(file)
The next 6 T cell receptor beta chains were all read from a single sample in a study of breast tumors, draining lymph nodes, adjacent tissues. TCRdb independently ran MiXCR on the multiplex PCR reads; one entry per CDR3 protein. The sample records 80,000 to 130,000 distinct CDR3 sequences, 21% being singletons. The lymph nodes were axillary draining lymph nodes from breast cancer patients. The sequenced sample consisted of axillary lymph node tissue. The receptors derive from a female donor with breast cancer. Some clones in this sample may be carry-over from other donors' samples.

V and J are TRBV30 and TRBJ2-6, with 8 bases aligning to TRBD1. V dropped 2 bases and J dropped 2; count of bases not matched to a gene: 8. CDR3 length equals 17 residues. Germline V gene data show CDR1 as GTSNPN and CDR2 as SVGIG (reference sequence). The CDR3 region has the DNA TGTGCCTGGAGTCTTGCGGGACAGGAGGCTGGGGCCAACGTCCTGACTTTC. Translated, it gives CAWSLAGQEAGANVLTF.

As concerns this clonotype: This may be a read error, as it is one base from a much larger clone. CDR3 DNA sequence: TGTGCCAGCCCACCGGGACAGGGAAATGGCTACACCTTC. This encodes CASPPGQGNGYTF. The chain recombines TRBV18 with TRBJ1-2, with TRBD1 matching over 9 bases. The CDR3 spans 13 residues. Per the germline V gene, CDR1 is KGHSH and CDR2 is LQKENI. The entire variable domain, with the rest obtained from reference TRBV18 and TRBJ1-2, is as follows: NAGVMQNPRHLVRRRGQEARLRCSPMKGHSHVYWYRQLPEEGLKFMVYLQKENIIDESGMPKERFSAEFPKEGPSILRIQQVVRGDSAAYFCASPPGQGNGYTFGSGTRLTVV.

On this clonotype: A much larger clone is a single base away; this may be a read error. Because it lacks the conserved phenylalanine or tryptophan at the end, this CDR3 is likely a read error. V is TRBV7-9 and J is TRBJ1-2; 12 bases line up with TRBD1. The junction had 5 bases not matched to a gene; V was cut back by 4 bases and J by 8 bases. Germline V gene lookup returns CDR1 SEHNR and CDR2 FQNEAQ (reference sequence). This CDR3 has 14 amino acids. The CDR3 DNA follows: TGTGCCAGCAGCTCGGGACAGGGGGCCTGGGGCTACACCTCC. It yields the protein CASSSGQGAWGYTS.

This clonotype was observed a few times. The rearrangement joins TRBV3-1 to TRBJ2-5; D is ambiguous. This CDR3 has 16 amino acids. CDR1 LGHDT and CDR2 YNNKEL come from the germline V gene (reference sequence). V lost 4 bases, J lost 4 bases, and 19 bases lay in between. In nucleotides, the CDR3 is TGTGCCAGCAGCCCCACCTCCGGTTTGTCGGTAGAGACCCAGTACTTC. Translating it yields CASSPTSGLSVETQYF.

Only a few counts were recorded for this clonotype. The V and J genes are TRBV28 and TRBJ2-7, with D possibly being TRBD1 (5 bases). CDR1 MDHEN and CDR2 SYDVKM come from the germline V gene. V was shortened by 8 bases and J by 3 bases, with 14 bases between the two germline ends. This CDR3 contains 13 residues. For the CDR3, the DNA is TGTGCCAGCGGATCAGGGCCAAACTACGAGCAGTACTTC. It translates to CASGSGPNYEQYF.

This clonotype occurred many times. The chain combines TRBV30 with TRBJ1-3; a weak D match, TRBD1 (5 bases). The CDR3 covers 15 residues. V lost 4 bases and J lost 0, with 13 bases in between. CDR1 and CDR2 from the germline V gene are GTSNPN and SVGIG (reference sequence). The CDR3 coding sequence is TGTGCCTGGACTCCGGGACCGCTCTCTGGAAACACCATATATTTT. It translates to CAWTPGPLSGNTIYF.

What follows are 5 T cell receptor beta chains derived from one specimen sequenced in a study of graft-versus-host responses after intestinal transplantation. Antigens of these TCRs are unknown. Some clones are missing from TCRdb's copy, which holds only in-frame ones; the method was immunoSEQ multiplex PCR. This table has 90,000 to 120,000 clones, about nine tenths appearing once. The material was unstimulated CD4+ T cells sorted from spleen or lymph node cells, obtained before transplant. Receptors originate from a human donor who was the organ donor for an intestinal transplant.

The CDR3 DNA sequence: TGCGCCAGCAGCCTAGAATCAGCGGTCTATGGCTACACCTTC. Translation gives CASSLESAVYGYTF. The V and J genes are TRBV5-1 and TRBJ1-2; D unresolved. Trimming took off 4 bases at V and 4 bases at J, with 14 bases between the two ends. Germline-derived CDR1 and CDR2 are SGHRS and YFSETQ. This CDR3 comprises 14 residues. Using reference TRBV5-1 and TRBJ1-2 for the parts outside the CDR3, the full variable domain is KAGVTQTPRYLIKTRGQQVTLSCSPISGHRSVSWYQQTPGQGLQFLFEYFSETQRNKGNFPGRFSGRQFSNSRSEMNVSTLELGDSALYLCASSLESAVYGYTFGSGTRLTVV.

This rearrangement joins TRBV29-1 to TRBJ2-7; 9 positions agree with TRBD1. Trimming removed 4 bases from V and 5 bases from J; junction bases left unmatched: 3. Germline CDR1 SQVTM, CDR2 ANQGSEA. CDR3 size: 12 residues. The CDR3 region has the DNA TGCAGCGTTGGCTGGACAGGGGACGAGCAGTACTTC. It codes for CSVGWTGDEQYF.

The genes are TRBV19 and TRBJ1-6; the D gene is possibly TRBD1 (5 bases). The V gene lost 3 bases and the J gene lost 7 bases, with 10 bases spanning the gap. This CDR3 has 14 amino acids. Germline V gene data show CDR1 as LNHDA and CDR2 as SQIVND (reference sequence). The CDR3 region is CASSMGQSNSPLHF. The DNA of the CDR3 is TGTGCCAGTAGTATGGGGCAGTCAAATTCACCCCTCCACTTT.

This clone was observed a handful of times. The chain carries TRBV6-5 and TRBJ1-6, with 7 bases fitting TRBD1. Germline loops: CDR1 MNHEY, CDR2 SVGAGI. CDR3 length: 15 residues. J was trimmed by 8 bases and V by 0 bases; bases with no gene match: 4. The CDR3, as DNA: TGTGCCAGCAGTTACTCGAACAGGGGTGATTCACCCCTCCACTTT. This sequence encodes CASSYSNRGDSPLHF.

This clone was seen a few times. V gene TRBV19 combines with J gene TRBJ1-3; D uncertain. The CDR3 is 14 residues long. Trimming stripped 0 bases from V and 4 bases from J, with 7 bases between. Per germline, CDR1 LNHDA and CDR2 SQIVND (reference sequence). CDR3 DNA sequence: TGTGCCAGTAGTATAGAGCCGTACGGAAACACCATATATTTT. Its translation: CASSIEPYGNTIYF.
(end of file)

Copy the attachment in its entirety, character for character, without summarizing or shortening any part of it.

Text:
The next 6 T cell receptor beta chains were all read from a single sample in a study of breast tumors, draining lymph nodes, adjacent tissues. TCRdb independently ran MiXCR on the multiplex PCR reads; one entry per CDR3 protein. The sample records 80,000 to 130,000 distinct CDR3 sequences, 21% being singletons. The lymph nodes were axillary draining lymph nodes from breast cancer patients. The sequenced sample consisted of axillary lymph node tissue. The receptors derive from a female donor with breast cancer. Some clones in this sample may be carry-over from other donors' samples.

V and J are TRBV30 and TRBJ2-6, with 8 bases aligning to TRBD1. V dropped 2 bases and J dropped 2; count of bases not matched to a gene: 8. CDR3 length equals 17 residues. Germline V gene data show CDR1 as GTSNPN and CDR2 as SVGIG (reference sequence). The CDR3 region has the DNA TGTGCCTGGAGTCTTGCGGGACAGGAGGCTGGGGCCAACGTCCTGACTTTC. Translated, it gives CAWSLAGQEAGANVLTF.

As concerns this clonotype: This may be a read error, as it is one base from a much larger clone. CDR3 DNA sequence: TGTGCCAGCCCACCGGGACAGGGAAATGGCTACACCTTC. This encodes CASPPGQGNGYTF. The chain recombines TRBV18 with TRBJ1-2, with TRBD1 matching over 9 bases. The CDR3 spans 13 residues. Per the germline V gene, CDR1 is KGHSH and CDR2 is LQKENI. The entire variable domain, with the rest obtained from reference TRBV18 and TRBJ1-2, is as follows: NAGVMQNPRHLVRRRGQEARLRCSPMKGHSHVYWYRQLPEEGLKFMVYLQKENIIDESGMPKERFSAEFPKEGPSILRIQQVVRGDSAAYFCASPPGQGNGYTFGSGTRLTVV.

On this clonotype: A much larger clone is a single base away; this may be a read error. Because it lacks the conserved phenylalanine or tryptophan at the end, this CDR3 is likely a read error. V is TRBV7-9 and J is TRBJ1-2; 12 bases line up with TRBD1. The junction had 5 bases not matched to a gene; V was cut back by 4 bases and J by 8 bases. Germline V gene lookup returns CDR1 SEHNR and CDR2 FQNEAQ (reference sequence). This CDR3 has 14 amino acids. The CDR3 DNA follows: TGTGCCAGCAGCTCGGGACAGGGGGCCTGGGGCTACACCTCC. It yields the protein CASSSGQGAWGYTS.

This clonotype was observed a few times. The rearrangement joins TRBV3-1 to TRBJ2-5; D is ambiguous. This CDR3 has 16 amino acids. CDR1 LGHDT and CDR2 YNNKEL come from the germline V gene (reference sequence). V lost 4 bases, J lost 4 bases, and 19 bases lay in between. In nucleotides, the CDR3 is TGTGCCAGCAGCCCCACCTCCGGTTTGTCGGTAGAGACCCAGTACTTC. Translating it yields CASSPTSGLSVETQYF.

Only a few counts were recorded for this clonotype. The V and J genes are TRBV28 and TRBJ2-7, with D possibly being TRBD1 (5 bases). CDR1 MDHEN and CDR2 SYDVKM come from the germline V gene. V was shortened by 8 bases and J by 3 bases, with 14 bases between the two germline ends. This CDR3 contains 13 residues. For the CDR3, the DNA is TGTGCCAGCGGATCAGGGCCAAACTACGAGCAGTACTTC. It translates to CASGSGPNYEQYF.

This clonotype occurred many times. The chain combines TRBV30 with TRBJ1-3; a weak D match, TRBD1 (5 bases). The CDR3 covers 15 residues. V lost 4 bases and J lost 0, with 13 bases in between. CDR1 and CDR2 from the germline V gene are GTSNPN and SVGIG (reference sequence). The CDR3 coding sequence is TGTGCCTGGACTCCGGGACCGCTCTCTGGAAACACCATATATTTT. It translates to CAWTPGPLSGNTIYF.

What follows are 5 T cell receptor beta chains derived from one specimen sequenced in a study of graft-versus-host responses after intestinal transplantation. Antigens of these TCRs are unknown. Some clones are missing from TCRdb's copy, which holds only in-frame ones; the method was immunoSEQ multiplex PCR. This table has 90,000 to 120,000 clones, about nine tenths appearing once. The material was unstimulated CD4+ T cells sorted from spleen or lymph node cells, obtained before transplant. Receptors originate from a human donor who was the organ donor for an intestinal transplant.

The CDR3 DNA sequence: TGCGCCAGCAGCCTAGAATCAGCGGTCTATGGCTACACCTTC. Translation gives CASSLESAVYGYTF. The V and J genes are TRBV5-1 and TRBJ1-2; D unresolved. Trimming took off 4 bases at V and 4 bases at J, with 14 bases between the two ends. Germline-derived CDR1 and CDR2 are SGHRS and YFSETQ. This CDR3 comprises 14 residues. Using reference TRBV5-1 and TRBJ1-2 for the parts outside the CDR3, the full variable domain is KAGVTQTPRYLIKTRGQQVTLSCSPISGHRSVSWYQQTPGQGLQFLFEYFSETQRNKGNFPGRFSGRQFSNSRSEMNVSTLELGDSALYLCASSLESAVYGYTFGSGTRLTVV.

This rearrangement joins TRBV29-1 to TRBJ2-7; 9 positions agree with TRBD1. Trimming removed 4 bases from V and 5 bases from J; junction bases left unmatched: 3. Germline CDR1 SQVTM, CDR2 ANQGSEA. CDR3 size: 12 residues. The CDR3 region has the DNA TGCAGCGTTGGCTGGACAGGGGACGAGCAGTACTTC. It codes for CSVGWTGDEQYF.

The genes are TRBV19 and TRBJ1-6; the D gene is possibly TRBD1 (5 bases). The V gene lost 3 bases and the J gene lost 7 bases, with 10 bases spanning the gap. This CDR3 has 14 amino acids. Germline V gene data show CDR1 as LNHDA and CDR2 as SQIVND (reference sequence). The CDR3 region is CASSMGQSNSPLHF. The DNA of the CDR3 is TGTGCCAGTAGTATGGGGCAGTCAAATTCACCCCTCCACTTT.

This clone was observed a handful of times. The chain carries TRBV6-5 and TRBJ1-6, with 7 bases fitting TRBD1. Germline loops: CDR1 MNHEY, CDR2 SVGAGI. CDR3 length: 15 residues. J was trimmed by 8 bases and V by 0 bases; bases with no gene match: 4. The CDR3, as DNA: TGTGCCAGCAGTTACTCGAACAGGGGTGATTCACCCCTCCACTTT. This sequence encodes CASSYSNRGDSPLHF.

This clone was seen a few times. V gene TRBV19 combines with J gene TRBJ1-3; D uncertain. The CDR3 is 14 residues long. Trimming stripped 0 bases from V and 4 bases from J, with 7 bases between. Per germline, CDR1 LNHDA and CDR2 SQIVND (reference sequence). CDR3 DNA sequence: TGTGCCAGTAGTATAGAGCCGTACGGAAACACCATATATTTT. Its translation: CASSIEPYGNTIYF.